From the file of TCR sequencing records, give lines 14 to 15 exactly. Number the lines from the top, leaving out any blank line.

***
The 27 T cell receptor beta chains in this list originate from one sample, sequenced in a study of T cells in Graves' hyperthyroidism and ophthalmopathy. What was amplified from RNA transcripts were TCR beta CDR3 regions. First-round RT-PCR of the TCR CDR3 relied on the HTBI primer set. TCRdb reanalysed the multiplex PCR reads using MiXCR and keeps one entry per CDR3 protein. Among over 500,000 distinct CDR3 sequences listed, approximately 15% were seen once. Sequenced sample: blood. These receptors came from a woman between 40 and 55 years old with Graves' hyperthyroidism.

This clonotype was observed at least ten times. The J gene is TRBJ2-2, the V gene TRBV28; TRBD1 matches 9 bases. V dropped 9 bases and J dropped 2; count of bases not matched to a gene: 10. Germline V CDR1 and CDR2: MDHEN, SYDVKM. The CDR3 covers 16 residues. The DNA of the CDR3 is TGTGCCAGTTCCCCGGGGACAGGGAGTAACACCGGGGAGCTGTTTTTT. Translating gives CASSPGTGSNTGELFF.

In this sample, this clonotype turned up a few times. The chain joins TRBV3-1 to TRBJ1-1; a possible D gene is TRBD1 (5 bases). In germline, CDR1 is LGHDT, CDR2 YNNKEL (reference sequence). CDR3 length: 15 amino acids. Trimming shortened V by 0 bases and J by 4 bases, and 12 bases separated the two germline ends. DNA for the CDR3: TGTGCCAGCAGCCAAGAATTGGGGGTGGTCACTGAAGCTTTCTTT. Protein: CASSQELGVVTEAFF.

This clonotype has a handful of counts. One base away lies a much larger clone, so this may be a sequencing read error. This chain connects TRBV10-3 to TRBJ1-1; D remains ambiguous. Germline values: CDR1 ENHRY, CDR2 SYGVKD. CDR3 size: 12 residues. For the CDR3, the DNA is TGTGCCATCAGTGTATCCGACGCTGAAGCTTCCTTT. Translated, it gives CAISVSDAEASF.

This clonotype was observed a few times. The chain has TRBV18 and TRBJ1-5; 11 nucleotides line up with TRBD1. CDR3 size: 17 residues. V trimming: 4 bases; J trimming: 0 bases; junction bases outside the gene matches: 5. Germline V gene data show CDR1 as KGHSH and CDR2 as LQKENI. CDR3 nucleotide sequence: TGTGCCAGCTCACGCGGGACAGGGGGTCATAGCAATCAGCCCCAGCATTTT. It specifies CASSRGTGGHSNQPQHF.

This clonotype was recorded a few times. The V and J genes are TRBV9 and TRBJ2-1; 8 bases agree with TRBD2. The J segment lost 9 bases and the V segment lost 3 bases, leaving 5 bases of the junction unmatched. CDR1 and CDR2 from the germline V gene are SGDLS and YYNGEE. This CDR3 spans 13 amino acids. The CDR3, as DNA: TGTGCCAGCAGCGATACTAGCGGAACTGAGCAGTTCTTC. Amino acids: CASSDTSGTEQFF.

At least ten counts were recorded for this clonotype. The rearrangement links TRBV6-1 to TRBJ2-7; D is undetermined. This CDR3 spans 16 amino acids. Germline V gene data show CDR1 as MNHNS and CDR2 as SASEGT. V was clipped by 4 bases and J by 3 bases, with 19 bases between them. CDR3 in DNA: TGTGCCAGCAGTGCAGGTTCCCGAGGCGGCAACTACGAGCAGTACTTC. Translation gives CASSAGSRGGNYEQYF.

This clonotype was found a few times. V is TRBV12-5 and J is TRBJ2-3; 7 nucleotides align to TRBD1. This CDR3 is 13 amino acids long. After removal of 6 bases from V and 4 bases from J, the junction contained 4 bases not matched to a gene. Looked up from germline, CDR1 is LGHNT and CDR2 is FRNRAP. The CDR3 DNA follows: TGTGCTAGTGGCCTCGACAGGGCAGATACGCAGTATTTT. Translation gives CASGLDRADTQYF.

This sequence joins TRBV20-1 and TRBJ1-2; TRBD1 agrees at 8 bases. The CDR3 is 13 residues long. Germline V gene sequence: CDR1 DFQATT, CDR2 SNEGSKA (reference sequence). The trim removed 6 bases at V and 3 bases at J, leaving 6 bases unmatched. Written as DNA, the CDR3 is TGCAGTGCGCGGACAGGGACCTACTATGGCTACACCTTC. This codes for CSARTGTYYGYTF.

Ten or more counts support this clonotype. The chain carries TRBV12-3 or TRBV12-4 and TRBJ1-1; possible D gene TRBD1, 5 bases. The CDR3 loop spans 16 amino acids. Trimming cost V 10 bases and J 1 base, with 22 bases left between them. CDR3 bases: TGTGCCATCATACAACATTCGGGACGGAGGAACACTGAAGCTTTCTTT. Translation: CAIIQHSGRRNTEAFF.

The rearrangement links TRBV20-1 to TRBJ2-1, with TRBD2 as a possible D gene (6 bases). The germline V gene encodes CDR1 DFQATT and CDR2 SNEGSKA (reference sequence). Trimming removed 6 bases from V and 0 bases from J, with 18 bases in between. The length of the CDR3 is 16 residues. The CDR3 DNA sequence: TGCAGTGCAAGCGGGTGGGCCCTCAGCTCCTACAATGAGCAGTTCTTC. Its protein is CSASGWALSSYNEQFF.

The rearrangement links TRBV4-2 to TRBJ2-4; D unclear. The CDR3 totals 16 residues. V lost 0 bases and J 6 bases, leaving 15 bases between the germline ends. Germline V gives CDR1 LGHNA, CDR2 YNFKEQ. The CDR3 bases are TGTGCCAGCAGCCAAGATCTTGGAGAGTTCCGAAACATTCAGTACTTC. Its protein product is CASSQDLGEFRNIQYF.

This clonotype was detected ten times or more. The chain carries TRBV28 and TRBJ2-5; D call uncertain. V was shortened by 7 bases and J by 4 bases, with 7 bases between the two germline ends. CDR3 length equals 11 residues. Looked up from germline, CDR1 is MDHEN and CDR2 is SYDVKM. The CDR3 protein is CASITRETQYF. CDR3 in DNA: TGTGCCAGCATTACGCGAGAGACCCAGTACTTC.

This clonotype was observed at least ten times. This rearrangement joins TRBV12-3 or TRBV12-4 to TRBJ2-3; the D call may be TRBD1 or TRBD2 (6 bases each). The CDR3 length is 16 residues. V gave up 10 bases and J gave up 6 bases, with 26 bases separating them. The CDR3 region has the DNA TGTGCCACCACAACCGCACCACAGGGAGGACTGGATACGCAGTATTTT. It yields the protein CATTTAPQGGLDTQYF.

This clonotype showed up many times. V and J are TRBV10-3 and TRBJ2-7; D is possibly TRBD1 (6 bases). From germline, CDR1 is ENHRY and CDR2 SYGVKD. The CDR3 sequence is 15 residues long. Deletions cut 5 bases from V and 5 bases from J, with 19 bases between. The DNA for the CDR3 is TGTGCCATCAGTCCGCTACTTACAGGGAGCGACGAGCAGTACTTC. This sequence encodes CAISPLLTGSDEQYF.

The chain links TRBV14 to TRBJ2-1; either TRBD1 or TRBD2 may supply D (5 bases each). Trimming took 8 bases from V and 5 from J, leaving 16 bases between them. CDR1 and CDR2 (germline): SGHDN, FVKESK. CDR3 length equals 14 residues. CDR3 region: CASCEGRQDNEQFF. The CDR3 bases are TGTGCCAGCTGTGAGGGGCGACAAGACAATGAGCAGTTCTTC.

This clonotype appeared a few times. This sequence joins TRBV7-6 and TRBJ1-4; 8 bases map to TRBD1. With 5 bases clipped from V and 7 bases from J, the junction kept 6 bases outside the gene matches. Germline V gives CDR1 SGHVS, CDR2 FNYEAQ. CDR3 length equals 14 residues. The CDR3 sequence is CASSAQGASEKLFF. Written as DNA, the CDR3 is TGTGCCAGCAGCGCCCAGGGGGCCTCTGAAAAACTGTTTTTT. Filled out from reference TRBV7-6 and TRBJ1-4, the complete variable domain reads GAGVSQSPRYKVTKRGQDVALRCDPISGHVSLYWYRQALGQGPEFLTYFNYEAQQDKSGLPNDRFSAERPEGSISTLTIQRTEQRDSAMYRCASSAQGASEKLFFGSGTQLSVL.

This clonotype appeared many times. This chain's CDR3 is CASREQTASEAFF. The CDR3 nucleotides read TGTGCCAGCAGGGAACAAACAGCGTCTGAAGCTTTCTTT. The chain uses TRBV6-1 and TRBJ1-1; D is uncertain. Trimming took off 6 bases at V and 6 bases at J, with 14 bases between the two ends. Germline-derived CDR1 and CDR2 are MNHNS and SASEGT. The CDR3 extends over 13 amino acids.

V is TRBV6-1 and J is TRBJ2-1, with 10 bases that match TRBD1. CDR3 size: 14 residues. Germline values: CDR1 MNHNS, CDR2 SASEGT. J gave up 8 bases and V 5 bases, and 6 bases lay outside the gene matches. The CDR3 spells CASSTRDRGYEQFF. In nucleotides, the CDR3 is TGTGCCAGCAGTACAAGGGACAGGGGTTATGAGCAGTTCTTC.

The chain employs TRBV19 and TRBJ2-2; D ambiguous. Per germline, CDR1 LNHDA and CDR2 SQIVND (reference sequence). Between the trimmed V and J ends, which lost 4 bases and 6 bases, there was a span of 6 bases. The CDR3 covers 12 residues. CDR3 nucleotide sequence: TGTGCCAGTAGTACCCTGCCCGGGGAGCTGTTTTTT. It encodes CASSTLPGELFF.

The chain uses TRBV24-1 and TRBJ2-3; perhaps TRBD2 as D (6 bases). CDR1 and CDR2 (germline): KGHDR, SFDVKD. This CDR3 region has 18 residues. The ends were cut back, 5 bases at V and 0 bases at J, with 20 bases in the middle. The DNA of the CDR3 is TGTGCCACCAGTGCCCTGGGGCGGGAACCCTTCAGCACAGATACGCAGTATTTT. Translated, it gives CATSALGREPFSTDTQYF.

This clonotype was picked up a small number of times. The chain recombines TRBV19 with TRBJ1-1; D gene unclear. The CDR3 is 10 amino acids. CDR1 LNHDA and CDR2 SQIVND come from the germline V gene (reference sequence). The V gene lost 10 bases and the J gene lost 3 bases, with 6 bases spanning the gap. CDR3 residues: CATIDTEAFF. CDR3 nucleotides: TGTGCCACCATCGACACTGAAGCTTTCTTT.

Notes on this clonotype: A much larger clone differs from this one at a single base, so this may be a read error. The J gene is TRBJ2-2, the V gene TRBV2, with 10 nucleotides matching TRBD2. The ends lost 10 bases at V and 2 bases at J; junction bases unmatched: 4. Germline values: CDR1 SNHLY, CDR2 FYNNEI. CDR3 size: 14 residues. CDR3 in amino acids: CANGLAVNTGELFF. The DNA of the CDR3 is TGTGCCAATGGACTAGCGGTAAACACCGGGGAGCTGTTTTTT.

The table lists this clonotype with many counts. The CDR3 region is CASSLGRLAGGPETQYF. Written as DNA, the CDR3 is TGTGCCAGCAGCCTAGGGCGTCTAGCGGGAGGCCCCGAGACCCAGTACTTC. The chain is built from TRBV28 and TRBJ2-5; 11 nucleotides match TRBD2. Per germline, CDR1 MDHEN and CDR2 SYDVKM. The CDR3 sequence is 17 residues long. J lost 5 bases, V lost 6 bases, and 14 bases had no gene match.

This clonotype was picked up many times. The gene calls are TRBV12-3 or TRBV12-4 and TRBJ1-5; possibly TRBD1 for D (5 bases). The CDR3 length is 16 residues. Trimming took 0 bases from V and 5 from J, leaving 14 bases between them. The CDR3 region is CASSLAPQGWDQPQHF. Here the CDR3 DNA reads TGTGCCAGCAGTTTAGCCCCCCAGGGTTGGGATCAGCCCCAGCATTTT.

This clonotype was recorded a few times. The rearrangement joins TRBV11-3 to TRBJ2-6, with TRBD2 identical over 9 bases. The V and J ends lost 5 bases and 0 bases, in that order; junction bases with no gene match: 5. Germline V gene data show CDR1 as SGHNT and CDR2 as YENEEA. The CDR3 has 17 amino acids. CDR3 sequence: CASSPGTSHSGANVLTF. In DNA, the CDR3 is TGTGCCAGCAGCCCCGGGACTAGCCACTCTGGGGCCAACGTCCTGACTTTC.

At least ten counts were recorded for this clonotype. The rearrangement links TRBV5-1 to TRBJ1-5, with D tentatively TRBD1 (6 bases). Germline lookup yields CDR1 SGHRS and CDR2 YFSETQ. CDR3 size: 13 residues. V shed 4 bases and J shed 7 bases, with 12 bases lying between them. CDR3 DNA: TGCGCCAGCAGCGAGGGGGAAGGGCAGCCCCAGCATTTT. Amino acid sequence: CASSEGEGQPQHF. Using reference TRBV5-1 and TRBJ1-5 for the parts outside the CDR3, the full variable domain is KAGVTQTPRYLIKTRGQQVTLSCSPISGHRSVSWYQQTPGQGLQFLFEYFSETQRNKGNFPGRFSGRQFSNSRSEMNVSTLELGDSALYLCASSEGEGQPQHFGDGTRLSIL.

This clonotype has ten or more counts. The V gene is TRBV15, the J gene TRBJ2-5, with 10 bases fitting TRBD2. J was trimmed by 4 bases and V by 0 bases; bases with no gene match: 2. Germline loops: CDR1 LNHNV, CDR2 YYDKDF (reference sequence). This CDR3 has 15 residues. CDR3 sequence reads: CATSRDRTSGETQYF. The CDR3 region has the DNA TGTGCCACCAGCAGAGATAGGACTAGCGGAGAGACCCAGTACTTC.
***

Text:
This clonotype was observed at least ten times. This rearrangement joins TRBV12-3 or TRBV12-4 to TRBJ2-3; the D call may be TRBD1 or TRBD2 (6 bases each). The CDR3 length is 16 residues. V gave up 10 bases and J gave up 6 bases, with 26 bases separating them. The CDR3 region has the DNA TGTGCCACCACAACCGCACCACAGGGAGGACTGGATACGCAGTATTTT. It yields the protein CATTTAPQGGLDTQYF.

This clonotype showed up many times. V and J are TRBV10-3 and TRBJ2-7; D is possibly TRBD1 (6 bases). From germline, CDR1 is ENHRY and CDR2 SYGVKD. The CDR3 sequence is 15 residues long. Deletions cut 5 bases from V and 5 bases from J, with 19 bases between. The DNA for the CDR3 is TGTGCCATCAGTCCGCTACTTACAGGGAGCGACGAGCAGTACTTC. This sequence encodes CAISPLLTGSDEQYF.